Underwater Photography in Marsa Shagra, Red Sea

Diving in the Deep South of Egypt
By Wilfried Niedermayr


Diving the Red Sea in Egypt is a popular activity, especially for Europeans because it is quite close and convenient. In the north, you have Sharm El Sheikh on the Sinai peninsula, the most popular base for diving this area, which is near the famous dive site Ras Mohammad. Hurghada on the mainland is also used as a base, although dive sites can be far from here. There's corals here, walls, reef, fish, sharks, and more. There's also one of the most famous wreck dives in the world, the Thistlegorm. It's also perhaps the most crowded dive site in the world. There areas are popular with beginners.

Experienced divers and underwater photographers often find better diving down south, where you'll find more currents and swells, big fish and sharks near an area called Marsa Alam. Ephinstone reef is a famous dive site in this area. So is Brother's Reef, which lies half way in between Hurghada and Marsa Alam. Daedalus reef is well known for sharks. Diving this area by liveaboard is common, I suggest catching a boat out of Marsa Alam, not Hurghada which is too far north. There are also land-based options, please enjoy the following article on staying in Marsa Shagra, which is just 15km north of Marsa Alam. - Scott

One year ago I found the perfect dive camp at the Red Sea shores of Egypt.

Its called Marsa Shagra and it is only 20 minutes south of Marsa Alam Airport and about 180 miles north of the Sudanese border. It is also called the deep South of Egypt.

Among European divers Marsa Shagra, which is run by the Egyptian Red Sea Diving Safari is already a popular dive camp with numerous excellent dive sites.


marsa shagra diving camp, red sea, egypt

Marsa Shagra Dive camp, on the Red Sea in Egypt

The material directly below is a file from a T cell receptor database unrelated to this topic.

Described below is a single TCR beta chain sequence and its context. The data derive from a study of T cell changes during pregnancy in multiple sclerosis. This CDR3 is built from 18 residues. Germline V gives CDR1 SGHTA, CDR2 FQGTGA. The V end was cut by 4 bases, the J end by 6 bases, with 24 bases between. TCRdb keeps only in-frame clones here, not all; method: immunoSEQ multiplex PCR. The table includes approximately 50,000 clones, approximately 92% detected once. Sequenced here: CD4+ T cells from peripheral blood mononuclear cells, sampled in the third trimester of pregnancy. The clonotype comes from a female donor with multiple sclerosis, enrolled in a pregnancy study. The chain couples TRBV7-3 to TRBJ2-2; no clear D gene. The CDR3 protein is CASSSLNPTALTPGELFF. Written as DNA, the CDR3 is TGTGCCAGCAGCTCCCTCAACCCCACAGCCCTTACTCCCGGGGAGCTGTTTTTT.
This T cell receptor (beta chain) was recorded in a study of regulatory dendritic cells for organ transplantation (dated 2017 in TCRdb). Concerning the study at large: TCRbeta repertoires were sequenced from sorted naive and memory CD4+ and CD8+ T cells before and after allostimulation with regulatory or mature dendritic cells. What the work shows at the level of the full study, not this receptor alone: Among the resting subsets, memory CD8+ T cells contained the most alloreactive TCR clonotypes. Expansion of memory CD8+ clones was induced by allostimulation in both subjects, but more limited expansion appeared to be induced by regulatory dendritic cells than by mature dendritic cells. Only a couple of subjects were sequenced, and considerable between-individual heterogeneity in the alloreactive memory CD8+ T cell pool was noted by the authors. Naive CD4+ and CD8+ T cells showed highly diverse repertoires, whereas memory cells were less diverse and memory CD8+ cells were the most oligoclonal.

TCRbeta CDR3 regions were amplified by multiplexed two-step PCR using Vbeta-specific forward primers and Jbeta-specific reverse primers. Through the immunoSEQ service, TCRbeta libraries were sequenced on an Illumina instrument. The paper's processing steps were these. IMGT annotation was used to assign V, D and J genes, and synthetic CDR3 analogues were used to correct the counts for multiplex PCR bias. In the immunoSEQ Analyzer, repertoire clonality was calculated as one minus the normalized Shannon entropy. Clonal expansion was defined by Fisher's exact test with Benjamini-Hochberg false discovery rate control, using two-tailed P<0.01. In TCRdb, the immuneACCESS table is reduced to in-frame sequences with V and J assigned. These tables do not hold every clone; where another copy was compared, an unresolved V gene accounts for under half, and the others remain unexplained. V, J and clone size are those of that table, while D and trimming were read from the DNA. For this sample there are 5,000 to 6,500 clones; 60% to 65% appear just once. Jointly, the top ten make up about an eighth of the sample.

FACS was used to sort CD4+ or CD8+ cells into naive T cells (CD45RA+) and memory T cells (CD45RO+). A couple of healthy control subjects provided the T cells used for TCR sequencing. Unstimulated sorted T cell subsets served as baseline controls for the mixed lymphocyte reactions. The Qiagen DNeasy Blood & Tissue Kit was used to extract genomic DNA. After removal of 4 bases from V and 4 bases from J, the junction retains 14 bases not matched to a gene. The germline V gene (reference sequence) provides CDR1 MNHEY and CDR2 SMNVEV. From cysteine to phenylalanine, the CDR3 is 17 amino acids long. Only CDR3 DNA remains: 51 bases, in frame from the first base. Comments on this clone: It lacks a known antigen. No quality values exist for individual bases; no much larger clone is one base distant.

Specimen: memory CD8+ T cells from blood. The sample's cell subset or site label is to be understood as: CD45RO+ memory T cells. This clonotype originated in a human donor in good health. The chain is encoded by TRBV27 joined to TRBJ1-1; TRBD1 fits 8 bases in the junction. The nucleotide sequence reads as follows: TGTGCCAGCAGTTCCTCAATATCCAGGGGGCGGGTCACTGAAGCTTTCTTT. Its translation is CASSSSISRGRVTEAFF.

When I got to Marsa Shagra the first time, everything seemed to be so different from other dive camps I have been visiting in the past. The dive camp lays in a remote place in the desert, right along the red sea cost. We got picked up at the Marsa Alam Airport by a Egyptian driver from the dive camp. During the 20 minute drive to the camp we passed Port Ghalib which is a newly built port city with lots of hotel resorts along the coast. Lots of garbage alongside the road is a common sight in Egypt but nevertheless the desert landscape was fantastic. Since we flew in less than 4 hours from Zurich, Switzerland to Marsa Alam I wasn't tired at all and eagerly viewed the passing landscape. When we got to the dive camp we were warmly welcomed by the reception staff, of whom some were European but most of them are Egyptians. Everybody speaks very good English so communicating was no problem at all. We were shown to our chalet room quickly, and one of the staff did carry our heavy dive gear. After checking in first thing we  went down to the dive shed were we would keep our dive gear during the whole time and change into the dive gear. It is a open shed where the warm wind blows through. We were informed that since it was our first time here we had to do a check-out dive first, but only the next morning. It made sense since they didn't know us yet.